In the age of digitization and global pandemic, diversifying supply chains is on the top of every public procurement official’s growing to-do list. The Coronavirus pandemic has turned Central Procurement Officers to local and regional supply chain solutions.
It is not just states looking to ramp-up their small business participation in public contracts. The Congressional Research Service’s Overview of Small Business Contracting states that in FY 2019, the federal government awarded 23.0% of the total value of all small business eligible prime contract awards to small businesses. As testament to this goal in August the U.S. General Services Administration’s Heartland region announced the release of the final solicitation for the 8(a) FAST2 Governmentwide Acquisition Contract (GWAC), meant to aid small businesses in competing in the federal marketplace.
Are you ready for an increase in regionality?
Government Technology.com recently released 5 Ways to Expand Public Contracts to Local Business. These five ways provide an even playing field for small business owners; giving them the edge needed to compete with global, robust, suppliers.
Public Procurement Officials are already in the know.
Public procurement officials are used to proper advertising aligned with their statutes, but do you take it a step further? Try reaching out to your state’s Procurement Technical Assistance Center (PTAC) for help getting your advertisement out there. Does your state have any preferences? How are you promoting to those specific populations? Start by asking questions around how you are reaching your intended audience and you will be able to zero-in on any advertising or outreach gaps.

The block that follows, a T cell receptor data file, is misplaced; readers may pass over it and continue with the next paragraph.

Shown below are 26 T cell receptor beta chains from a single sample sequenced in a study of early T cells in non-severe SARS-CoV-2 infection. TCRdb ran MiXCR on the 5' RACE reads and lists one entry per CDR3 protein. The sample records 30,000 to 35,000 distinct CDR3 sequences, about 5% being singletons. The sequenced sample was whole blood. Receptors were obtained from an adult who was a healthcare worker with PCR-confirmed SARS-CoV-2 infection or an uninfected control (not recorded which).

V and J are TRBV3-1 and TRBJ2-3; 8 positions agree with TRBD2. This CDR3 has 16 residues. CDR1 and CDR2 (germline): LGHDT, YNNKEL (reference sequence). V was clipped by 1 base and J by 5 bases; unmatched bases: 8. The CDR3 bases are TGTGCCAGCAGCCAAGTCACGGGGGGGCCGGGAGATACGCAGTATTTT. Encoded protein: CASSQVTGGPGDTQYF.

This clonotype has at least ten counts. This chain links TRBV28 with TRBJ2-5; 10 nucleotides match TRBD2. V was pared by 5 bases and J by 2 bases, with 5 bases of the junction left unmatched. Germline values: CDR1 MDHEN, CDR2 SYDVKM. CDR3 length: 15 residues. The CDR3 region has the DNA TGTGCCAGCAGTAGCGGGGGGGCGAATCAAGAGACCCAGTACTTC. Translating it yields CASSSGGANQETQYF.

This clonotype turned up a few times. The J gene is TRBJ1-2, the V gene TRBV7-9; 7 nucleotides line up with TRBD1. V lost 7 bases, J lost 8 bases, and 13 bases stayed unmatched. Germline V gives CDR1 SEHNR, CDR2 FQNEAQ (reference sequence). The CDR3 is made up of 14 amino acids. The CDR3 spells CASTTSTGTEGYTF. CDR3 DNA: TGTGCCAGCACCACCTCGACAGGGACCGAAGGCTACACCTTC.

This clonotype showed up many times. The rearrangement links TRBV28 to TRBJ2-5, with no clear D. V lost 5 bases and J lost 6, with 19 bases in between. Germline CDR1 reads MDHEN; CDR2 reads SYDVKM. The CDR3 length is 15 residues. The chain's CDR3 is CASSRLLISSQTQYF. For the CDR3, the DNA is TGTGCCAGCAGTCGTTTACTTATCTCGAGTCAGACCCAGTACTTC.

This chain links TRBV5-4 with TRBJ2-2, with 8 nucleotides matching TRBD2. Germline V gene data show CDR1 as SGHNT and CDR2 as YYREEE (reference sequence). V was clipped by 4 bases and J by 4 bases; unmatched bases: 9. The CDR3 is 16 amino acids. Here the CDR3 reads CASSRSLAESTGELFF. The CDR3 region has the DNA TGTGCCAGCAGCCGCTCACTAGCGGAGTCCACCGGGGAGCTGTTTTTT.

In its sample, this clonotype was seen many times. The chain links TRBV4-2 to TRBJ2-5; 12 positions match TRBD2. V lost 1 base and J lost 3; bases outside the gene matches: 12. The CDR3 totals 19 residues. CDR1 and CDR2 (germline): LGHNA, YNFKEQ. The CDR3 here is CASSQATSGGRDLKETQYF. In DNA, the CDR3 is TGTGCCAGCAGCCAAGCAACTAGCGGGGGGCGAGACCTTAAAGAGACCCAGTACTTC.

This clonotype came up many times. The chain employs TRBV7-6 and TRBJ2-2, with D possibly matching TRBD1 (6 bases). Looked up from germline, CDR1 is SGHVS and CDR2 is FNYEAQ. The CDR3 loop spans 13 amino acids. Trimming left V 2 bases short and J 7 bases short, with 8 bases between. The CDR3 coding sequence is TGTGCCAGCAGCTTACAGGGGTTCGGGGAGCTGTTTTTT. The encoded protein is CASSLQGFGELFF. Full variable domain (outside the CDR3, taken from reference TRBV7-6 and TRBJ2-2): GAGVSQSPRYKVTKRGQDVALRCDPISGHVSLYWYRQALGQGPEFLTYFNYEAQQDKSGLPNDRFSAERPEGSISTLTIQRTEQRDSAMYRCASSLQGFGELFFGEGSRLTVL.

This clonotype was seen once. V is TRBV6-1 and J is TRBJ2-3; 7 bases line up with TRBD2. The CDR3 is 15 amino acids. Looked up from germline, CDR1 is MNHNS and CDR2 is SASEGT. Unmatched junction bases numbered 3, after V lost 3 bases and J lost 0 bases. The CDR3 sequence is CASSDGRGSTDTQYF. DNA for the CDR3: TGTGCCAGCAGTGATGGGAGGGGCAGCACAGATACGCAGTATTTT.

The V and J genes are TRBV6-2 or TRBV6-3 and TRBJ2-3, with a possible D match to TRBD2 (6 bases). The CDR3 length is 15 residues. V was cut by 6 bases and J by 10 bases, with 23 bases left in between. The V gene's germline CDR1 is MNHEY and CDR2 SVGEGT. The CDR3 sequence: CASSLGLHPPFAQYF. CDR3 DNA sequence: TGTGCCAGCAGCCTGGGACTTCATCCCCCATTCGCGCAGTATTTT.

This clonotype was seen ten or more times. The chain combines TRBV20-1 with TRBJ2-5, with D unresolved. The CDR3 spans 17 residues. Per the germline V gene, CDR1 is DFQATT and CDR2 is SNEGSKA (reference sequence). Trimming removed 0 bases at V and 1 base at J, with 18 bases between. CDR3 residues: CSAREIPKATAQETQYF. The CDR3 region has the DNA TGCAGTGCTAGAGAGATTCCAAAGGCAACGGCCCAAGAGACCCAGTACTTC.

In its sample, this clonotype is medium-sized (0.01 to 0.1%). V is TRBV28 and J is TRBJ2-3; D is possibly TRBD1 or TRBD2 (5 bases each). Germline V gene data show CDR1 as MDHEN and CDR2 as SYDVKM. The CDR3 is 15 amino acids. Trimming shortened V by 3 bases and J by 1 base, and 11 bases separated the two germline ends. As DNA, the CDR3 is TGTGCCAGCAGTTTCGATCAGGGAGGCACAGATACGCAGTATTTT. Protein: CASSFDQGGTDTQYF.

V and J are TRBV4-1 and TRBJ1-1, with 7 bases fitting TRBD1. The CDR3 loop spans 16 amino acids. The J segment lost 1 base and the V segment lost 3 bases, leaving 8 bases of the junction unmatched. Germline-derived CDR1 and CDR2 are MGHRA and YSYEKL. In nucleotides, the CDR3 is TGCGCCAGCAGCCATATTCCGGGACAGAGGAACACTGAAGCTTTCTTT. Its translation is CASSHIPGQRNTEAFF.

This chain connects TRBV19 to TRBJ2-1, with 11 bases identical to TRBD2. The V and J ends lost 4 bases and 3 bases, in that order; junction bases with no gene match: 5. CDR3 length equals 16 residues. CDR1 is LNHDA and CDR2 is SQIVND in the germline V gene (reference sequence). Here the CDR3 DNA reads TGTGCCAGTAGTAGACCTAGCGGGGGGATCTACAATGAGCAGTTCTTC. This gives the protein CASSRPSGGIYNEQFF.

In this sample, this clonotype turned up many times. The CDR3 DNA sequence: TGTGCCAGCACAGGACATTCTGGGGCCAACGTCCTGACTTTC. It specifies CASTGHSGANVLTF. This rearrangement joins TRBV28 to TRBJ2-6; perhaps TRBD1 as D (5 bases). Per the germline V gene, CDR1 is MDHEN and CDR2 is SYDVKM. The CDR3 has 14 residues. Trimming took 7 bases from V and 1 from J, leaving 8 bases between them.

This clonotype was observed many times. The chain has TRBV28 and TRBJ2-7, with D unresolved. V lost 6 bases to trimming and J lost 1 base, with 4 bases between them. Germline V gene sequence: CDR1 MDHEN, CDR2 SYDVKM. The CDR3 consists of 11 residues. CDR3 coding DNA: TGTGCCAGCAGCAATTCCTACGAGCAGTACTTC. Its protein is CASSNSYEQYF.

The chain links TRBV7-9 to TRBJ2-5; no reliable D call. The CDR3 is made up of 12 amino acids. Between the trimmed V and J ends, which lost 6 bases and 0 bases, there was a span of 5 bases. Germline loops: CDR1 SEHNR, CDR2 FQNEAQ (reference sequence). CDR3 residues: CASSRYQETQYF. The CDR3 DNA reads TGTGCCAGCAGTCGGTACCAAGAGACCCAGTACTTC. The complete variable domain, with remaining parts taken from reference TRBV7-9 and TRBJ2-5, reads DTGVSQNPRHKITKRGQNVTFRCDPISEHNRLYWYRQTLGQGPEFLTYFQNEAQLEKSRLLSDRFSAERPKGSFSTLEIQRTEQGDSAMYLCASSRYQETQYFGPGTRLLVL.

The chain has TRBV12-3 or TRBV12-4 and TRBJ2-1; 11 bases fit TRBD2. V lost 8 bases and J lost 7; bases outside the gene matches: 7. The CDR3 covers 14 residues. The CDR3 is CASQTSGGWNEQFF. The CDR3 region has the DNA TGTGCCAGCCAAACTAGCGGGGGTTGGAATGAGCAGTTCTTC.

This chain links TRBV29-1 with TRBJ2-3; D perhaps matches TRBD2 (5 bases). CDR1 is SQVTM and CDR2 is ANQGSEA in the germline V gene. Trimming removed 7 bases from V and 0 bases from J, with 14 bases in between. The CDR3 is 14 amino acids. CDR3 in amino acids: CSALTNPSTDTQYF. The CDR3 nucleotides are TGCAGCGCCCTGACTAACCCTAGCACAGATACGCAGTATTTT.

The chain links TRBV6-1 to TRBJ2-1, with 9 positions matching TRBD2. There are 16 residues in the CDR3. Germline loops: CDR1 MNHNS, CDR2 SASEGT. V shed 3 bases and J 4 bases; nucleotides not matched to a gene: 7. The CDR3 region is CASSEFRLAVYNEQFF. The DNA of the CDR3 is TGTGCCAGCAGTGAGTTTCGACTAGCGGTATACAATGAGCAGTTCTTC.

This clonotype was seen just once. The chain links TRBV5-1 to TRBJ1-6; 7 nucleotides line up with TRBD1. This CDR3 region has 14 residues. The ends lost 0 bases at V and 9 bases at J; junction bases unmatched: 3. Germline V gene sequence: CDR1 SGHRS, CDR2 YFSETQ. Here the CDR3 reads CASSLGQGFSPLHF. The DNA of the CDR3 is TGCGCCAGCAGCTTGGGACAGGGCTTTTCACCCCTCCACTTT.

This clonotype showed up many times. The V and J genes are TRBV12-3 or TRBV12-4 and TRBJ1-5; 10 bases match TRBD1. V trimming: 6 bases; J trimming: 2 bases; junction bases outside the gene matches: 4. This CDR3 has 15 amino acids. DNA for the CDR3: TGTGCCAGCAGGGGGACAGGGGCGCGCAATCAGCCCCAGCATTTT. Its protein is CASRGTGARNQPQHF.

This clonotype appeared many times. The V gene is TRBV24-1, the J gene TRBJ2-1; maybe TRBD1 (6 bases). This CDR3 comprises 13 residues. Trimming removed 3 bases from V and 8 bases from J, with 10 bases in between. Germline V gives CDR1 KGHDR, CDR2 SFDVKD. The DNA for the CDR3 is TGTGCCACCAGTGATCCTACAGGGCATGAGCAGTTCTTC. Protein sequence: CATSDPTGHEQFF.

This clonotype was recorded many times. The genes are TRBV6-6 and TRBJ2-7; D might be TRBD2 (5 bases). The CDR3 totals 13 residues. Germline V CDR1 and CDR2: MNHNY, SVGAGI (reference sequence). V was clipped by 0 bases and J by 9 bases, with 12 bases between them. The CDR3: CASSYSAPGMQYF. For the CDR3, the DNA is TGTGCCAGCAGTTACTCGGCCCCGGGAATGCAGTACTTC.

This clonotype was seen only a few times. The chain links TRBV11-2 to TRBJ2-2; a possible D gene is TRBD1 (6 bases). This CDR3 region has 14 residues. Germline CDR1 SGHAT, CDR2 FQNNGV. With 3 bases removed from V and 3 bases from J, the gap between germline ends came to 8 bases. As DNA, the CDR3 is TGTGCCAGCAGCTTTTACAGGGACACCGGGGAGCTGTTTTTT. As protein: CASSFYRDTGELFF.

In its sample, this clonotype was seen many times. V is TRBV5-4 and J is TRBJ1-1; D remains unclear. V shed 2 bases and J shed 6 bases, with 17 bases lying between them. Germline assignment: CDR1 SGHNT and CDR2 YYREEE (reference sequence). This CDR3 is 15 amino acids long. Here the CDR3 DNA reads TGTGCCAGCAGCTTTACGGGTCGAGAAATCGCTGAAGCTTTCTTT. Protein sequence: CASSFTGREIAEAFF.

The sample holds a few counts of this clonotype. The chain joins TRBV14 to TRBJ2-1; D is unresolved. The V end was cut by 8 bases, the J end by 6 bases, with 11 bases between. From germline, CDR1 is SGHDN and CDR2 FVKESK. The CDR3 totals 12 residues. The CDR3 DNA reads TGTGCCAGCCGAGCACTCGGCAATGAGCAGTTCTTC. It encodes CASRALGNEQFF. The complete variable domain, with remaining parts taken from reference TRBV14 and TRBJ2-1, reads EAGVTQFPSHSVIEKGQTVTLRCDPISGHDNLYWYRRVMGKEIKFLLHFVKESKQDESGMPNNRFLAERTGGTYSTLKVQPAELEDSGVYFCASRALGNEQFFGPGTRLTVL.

Standardizing the bidding process, as well as digitizing RFPs and participating in shared purchasing networks, are all components of eProcurement. eProcurement is consistently in NASPO’s annual Top 10 Priorities. In 2020, it came in at number 2. Across the nation, states and public entities have varying ranges of eProcurement capabilities with various levels of functionality. As the world of supply chains moves forward to a post-Coronavirus world, public procurement professionals will keep working towards advancing and advocating for eProcurement systems.
The future is now.
Prior to the Coronavirus pandemic, geopolitical tensions were causing a backlash to the globalization of supply chains. Gone are the days of robust supply chains and sole-source manufacturing. As supply chains are looking to diversify, small businesses will have the opportunity to capitalize on this gap in public contracts. For public procurement officials looking to award contracts, be ready for the shift in focus from globalization to regionality.